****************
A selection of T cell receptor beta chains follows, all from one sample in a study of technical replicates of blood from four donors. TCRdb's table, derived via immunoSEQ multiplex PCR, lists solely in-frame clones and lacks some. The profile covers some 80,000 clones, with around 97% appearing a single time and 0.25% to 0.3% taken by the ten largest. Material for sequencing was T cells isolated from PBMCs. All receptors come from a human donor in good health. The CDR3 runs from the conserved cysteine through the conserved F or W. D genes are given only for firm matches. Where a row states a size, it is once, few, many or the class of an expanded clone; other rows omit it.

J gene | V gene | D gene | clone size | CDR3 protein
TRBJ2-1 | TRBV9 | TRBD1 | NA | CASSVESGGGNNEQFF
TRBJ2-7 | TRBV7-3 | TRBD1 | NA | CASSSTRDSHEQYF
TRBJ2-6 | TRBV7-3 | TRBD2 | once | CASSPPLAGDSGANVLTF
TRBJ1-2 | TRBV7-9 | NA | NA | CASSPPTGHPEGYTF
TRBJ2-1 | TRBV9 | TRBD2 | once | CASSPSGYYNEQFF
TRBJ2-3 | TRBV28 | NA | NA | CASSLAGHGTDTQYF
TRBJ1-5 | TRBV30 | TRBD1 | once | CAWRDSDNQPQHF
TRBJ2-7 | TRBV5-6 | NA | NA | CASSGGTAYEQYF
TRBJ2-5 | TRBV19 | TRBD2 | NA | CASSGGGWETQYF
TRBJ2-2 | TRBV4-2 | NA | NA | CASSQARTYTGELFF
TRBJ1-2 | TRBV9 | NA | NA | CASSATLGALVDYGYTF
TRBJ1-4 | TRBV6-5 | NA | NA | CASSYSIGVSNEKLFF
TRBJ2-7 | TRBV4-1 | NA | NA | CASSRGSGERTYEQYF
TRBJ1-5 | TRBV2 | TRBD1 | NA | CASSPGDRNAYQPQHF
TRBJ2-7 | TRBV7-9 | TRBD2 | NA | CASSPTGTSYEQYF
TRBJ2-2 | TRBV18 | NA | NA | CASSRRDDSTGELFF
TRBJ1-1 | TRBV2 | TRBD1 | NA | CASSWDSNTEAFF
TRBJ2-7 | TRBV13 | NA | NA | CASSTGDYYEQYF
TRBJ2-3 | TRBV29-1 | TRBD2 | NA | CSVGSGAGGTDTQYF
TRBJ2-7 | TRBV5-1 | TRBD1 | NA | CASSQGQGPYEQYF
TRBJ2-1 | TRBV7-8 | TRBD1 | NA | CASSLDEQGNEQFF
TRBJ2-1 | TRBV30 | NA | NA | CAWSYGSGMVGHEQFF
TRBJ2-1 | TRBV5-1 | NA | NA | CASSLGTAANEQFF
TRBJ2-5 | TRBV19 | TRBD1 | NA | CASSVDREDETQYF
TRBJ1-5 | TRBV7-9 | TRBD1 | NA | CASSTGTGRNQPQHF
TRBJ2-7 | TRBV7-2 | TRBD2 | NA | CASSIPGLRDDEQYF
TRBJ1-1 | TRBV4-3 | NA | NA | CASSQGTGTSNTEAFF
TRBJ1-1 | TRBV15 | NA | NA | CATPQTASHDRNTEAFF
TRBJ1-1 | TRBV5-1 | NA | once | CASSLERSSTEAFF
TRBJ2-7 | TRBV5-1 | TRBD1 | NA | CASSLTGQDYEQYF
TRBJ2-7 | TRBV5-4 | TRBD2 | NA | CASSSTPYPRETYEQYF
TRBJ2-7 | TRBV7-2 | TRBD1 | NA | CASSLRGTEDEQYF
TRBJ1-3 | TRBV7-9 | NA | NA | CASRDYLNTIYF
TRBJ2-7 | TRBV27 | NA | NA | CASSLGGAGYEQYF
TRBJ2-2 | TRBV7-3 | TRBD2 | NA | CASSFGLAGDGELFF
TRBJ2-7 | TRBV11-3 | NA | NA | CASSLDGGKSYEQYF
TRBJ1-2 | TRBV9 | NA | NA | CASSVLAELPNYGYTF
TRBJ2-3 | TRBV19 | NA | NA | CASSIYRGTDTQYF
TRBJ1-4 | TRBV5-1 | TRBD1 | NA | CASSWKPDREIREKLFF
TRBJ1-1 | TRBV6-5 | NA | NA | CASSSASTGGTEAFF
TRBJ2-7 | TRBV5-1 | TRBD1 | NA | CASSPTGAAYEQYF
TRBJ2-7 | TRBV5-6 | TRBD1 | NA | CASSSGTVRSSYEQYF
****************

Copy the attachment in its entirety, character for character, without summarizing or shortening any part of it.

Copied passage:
A selection of T cell receptor beta chains follows, all from one sample in a study of technical replicates of blood from four donors. TCRdb's table, derived via immunoSEQ multiplex PCR, lists solely in-frame clones and lacks some. The profile covers some 80,000 clones, with around 97% appearing a single time and 0.25% to 0.3% taken by the ten largest. Material for sequencing was T cells isolated from PBMCs. All receptors come from a human donor in good health. The CDR3 runs from the conserved cysteine through the conserved F or W. D genes are given only for firm matches. Where a row states a size, it is once, few, many or the class of an expanded clone; other rows omit it.

J gene | V gene | D gene | clone size | CDR3 protein
TRBJ2-1 | TRBV9 | TRBD1 | NA | CASSVESGGGNNEQFF
TRBJ2-7 | TRBV7-3 | TRBD1 | NA | CASSSTRDSHEQYF
TRBJ2-6 | TRBV7-3 | TRBD2 | once | CASSPPLAGDSGANVLTF
TRBJ1-2 | TRBV7-9 | NA | NA | CASSPPTGHPEGYTF
TRBJ2-1 | TRBV9 | TRBD2 | once | CASSPSGYYNEQFF
TRBJ2-3 | TRBV28 | NA | NA | CASSLAGHGTDTQYF
TRBJ1-5 | TRBV30 | TRBD1 | once | CAWRDSDNQPQHF
TRBJ2-7 | TRBV5-6 | NA | NA | CASSGGTAYEQYF
TRBJ2-5 | TRBV19 | TRBD2 | NA | CASSGGGWETQYF
TRBJ2-2 | TRBV4-2 | NA | NA | CASSQARTYTGELFF
TRBJ1-2 | TRBV9 | NA | NA | CASSATLGALVDYGYTF
TRBJ1-4 | TRBV6-5 | NA | NA | CASSYSIGVSNEKLFF
TRBJ2-7 | TRBV4-1 | NA | NA | CASSRGSGERTYEQYF
TRBJ1-5 | TRBV2 | TRBD1 | NA | CASSPGDRNAYQPQHF
TRBJ2-7 | TRBV7-9 | TRBD2 | NA | CASSPTGTSYEQYF
TRBJ2-2 | TRBV18 | NA | NA | CASSRRDDSTGELFF
TRBJ1-1 | TRBV2 | TRBD1 | NA | CASSWDSNTEAFF
TRBJ2-7 | TRBV13 | NA | NA | CASSTGDYYEQYF
TRBJ2-3 | TRBV29-1 | TRBD2 | NA | CSVGSGAGGTDTQYF
TRBJ2-7 | TRBV5-1 | TRBD1 | NA | CASSQGQGPYEQYF
TRBJ2-1 | TRBV7-8 | TRBD1 | NA | CASSLDEQGNEQFF
TRBJ2-1 | TRBV30 | NA | NA | CAWSYGSGMVGHEQFF
TRBJ2-1 | TRBV5-1 | NA | NA | CASSLGTAANEQFF
TRBJ2-5 | TRBV19 | TRBD1 | NA | CASSVDREDETQYF
TRBJ1-5 | TRBV7-9 | TRBD1 | NA | CASSTGTGRNQPQHF
TRBJ2-7 | TRBV7-2 | TRBD2 | NA | CASSIPGLRDDEQYF
TRBJ1-1 | TRBV4-3 | NA | NA | CASSQGTGTSNTEAFF
TRBJ1-1 | TRBV15 | NA | NA | CATPQTASHDRNTEAFF
TRBJ1-1 | TRBV5-1 | NA | once | CASSLERSSTEAFF
TRBJ2-7 | TRBV5-1 | TRBD1 | NA | CASSLTGQDYEQYF
TRBJ2-7 | TRBV5-4 | TRBD2 | NA | CASSSTPYPRETYEQYF
TRBJ2-7 | TRBV7-2 | TRBD1 | NA | CASSLRGTEDEQYF
TRBJ1-3 | TRBV7-9 | NA | NA | CASRDYLNTIYF
TRBJ2-7 | TRBV27 | NA | NA | CASSLGGAGYEQYF
TRBJ2-2 | TRBV7-3 | TRBD2 | NA | CASSFGLAGDGELFF
TRBJ2-7 | TRBV11-3 | NA | NA | CASSLDGGKSYEQYF
TRBJ1-2 | TRBV9 | NA | NA | CASSVLAELPNYGYTF
TRBJ2-3 | TRBV19 | NA | NA | CASSIYRGTDTQYF
TRBJ1-4 | TRBV5-1 | TRBD1 | NA | CASSWKPDREIREKLFF
TRBJ1-1 | TRBV6-5 | NA | NA | CASSSASTGGTEAFF
TRBJ2-7 | TRBV5-1 | TRBD1 | NA | CASSPTGAAYEQYF
TRBJ2-7 | TRBV5-6 | TRBD1 | NA | CASSSGTVRSSYEQYF